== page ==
Though rare, watermelon allergy is possible. Watermelon is widely regarded as one of summer’s tastiest treats. A staple at picnics and cookouts, this fruit is often used to flavor juice, yogurt, and candy.
Although most food allergies develop during childhood, they may also occur later in life. You can become allergic to watermelon even if you’ve had no problem eating it for years.
The symptoms of a watermelon allergy typically resemble those of other food allergies.
- itchy or tingly lips, tongue, or throat
- stomach pain or cramping
Most people with a watermelon allergy will experience symptoms within minutes of encountering the fruit. In some cases, hours may pass before noticeable symptoms appear.
Minor allergic reaction can typically be treated with an over-the-counter (OTC) antihistamine, such as diphenhydramine (Benadryl).
If this is your first time experiencing allergy symptoms after eating watermelon, see your doctor. They can confirm your allergy through testing. They will also explain how to handle symptoms in the future.
A severe watermelon allergy could lead to anaphylaxis. Anaphylaxis is a severe and potentially life-threatening allergic reaction.
Symptoms of anaphylaxis include:
- shortness of breath
- difficulty breathing
- throat swelling
- tongue swelling
- difficulty swallowing
- facial swelling
- dizziness (vertigo)
- abdominal pain, nausea or vomiting
- low blood pressure (shock)
Although anaphylaxis typically doesn’t occur with watermelon allergies, it isn’t impossible. You should seek immediate medical attention if you begin experiencing any symptoms of anaphylaxis.
If you have an epinephrine auto injector (EpiPen), inject the medication while waiting for help to arrive. If you’re unable to administer the medication yourself, signal for help, if possible.
When to call a doctor
If you’re experiencing symptoms of anaphylaxis, such as difficulty breathing or swallowing, seek emergency medical attention.
These symptoms typically occur within seconds or minutes of being exposed to an allergen. If left untreated, anaphylaxis can be life-threatening.
If you’re with someone who is experiencing anaphylaxis, you should:
- Call your local emergency services immediately.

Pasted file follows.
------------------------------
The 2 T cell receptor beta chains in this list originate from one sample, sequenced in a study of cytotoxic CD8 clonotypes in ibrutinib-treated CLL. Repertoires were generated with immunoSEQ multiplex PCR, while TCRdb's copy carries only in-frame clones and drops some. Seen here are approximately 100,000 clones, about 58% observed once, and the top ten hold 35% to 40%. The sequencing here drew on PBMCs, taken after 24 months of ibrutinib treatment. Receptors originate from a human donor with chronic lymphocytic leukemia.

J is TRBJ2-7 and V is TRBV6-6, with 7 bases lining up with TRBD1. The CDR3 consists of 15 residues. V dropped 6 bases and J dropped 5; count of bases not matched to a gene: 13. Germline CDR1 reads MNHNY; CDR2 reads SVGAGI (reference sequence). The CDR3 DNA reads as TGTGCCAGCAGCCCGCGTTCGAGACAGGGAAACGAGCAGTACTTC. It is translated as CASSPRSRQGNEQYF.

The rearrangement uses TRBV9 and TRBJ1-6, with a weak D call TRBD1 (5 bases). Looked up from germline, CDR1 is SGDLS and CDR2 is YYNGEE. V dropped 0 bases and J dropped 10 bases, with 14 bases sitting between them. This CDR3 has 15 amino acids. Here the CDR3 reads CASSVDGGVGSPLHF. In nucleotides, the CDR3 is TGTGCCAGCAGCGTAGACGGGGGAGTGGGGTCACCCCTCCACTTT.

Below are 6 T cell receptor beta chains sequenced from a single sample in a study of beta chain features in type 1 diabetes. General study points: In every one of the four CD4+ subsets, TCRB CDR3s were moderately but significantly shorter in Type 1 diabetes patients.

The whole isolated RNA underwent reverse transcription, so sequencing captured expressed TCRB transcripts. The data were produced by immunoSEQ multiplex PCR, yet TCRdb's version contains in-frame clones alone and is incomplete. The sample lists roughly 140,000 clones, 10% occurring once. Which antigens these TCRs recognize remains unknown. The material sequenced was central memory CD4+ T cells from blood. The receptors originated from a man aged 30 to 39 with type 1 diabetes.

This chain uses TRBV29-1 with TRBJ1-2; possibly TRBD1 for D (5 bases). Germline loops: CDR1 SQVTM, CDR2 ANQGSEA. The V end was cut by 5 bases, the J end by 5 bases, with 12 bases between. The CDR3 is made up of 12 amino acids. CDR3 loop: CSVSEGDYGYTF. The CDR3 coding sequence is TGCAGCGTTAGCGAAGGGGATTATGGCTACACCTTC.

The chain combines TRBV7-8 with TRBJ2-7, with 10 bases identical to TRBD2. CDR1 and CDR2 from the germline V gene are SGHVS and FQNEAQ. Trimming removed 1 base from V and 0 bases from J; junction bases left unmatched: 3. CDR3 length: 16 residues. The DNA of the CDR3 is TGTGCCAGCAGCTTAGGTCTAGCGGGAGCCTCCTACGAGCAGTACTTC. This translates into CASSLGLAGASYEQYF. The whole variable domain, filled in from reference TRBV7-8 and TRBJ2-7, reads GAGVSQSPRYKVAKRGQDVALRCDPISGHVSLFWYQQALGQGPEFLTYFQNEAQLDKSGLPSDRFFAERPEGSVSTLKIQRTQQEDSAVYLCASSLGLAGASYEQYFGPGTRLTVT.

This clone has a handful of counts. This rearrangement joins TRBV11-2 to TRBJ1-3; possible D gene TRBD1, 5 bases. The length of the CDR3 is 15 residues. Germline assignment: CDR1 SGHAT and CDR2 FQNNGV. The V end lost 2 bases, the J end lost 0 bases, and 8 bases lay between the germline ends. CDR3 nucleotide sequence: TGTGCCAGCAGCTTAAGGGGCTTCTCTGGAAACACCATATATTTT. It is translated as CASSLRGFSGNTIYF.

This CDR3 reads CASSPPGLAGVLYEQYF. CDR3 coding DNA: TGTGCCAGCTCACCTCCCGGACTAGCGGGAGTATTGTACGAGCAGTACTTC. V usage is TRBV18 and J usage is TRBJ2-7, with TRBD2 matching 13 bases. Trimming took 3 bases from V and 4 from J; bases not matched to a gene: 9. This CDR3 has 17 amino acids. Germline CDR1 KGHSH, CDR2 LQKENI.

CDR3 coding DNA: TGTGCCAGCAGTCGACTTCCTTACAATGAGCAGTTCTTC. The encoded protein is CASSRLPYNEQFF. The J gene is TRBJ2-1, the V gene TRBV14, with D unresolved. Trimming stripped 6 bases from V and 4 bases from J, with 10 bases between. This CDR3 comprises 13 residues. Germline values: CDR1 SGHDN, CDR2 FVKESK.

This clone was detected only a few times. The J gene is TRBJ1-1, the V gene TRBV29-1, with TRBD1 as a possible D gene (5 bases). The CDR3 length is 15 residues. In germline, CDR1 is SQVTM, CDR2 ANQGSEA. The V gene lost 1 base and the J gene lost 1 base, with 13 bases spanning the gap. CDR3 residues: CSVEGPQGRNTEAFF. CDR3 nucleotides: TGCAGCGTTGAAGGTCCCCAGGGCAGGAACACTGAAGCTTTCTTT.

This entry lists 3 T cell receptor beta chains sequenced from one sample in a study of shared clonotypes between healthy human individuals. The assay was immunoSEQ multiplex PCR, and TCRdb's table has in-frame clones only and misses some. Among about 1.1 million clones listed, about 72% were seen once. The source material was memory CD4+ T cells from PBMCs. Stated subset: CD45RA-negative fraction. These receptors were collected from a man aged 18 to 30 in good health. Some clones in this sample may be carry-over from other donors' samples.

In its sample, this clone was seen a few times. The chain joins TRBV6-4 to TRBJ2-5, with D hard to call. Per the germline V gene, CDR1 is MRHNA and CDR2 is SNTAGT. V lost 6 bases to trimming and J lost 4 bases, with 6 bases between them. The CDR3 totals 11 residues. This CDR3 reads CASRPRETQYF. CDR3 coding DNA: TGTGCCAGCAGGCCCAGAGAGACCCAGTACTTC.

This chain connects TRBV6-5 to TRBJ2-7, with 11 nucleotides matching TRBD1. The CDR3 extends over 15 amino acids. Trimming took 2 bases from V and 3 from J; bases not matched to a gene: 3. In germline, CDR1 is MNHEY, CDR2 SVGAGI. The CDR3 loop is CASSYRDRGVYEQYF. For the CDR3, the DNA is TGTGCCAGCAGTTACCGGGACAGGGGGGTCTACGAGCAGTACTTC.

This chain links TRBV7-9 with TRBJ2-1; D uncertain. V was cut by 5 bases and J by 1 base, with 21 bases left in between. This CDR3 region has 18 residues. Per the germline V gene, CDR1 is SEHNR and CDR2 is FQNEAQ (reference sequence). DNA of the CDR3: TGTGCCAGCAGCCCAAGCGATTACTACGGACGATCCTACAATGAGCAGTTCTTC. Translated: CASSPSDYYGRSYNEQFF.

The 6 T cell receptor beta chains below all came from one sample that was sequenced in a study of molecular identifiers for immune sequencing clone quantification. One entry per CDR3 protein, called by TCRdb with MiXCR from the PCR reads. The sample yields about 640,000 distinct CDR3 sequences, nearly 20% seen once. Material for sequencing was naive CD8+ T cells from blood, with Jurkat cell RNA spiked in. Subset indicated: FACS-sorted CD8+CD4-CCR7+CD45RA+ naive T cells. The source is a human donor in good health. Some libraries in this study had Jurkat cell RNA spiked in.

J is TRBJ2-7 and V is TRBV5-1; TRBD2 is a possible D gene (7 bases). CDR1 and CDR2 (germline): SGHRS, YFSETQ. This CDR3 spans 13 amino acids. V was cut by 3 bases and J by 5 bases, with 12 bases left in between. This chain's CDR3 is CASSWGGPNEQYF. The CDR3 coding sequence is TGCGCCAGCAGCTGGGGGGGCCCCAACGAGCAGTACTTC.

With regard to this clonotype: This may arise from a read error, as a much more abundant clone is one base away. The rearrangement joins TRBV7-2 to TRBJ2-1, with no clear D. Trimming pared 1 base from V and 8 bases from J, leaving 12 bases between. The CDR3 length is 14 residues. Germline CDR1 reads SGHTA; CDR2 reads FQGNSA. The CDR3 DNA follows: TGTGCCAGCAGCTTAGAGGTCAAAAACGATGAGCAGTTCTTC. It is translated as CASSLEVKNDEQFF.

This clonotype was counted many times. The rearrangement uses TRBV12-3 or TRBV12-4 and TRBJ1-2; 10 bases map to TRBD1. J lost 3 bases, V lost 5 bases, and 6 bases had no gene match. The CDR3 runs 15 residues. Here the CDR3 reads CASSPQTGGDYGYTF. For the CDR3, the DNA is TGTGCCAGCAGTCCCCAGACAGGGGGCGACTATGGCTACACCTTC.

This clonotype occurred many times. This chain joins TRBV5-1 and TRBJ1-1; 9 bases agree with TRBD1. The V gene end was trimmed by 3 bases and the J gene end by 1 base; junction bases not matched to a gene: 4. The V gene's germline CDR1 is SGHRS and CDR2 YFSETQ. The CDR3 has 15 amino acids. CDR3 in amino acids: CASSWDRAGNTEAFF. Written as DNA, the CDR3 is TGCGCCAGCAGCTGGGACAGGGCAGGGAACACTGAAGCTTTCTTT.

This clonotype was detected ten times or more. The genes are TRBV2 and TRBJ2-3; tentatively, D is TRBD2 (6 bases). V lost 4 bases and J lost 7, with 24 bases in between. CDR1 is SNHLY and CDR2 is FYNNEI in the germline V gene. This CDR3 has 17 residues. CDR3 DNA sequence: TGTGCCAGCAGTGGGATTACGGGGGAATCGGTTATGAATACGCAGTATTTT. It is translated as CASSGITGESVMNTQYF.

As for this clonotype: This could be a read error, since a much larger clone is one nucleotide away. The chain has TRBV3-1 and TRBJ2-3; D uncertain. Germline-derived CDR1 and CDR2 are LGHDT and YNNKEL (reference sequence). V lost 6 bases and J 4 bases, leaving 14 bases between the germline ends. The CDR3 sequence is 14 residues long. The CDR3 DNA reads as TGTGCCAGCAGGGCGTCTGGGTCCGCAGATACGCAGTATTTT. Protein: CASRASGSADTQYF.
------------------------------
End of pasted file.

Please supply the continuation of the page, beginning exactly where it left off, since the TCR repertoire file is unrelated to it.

- Check to see if they have an epinephrine auto injector (EpiPen). If needed, help them inject the medication. When in doubt, it’s always safer to give epinephrine than not to give it in a potentially life-saving situation.
- Remain calm and do what you what you can to help them remain calm, too.
- Assist them out of any restricting clothing, such as a tight jacket. This will help them breathe easier.
- Help them lie flat on their back.
- Raise their feet about 12 inches, and cover them with a jacket or a blanket.
- If they start vomiting, help them turn onto their side.
- Take care not to lift their head, especially if they’re having trouble breathing.
- Be prepared to perform CPR, if necessary.
- Avoid offering them anything to eat or drink, or other medications.
If this is your first allergic reaction to watermelon and you don’t already have an epinephrine auto injector (EpiPen), your doctor will prescribe one. You should keep this with you at all times in case of an emergency. If possible, try to ensure you have two EpiPens at all times. After an initial anaphylactic event, up to 20 percent of individuals can experience a delayed reaction.
Foods to avoid
If you think you’re developing a watermelon allergy, see your doctor. They can confirm whether you’re experiencing a watermelon allergy or something else.
If your doctor confirms that you have a watermelon allergy, it’s important to remove all traces of the allergen from your diet. This is the only way to prevent an allergic reaction.
People with watermelon allergies should also avoid coming into contact with any other melon in the gourd family.
You should also avoid:
These foods may trigger a similar allergic response. Ragweed pollen, which is common during the summer months, may also be an issue.
If you’re eating out, confirm that your dish doesn’t contain any of your potential or confirmed allergens. And if you’re unsure whether watermelon is in a drink or food you’ve been given, ask. Reading food labels is essential.
Work with your doctor on how to handle accidental contact with the allergen. An OTC antihistamine, such as diphenhydramine (Benadryl), may be enough to curb your symptoms, or an epinephrine auto injector (EpiPen) may be necessary.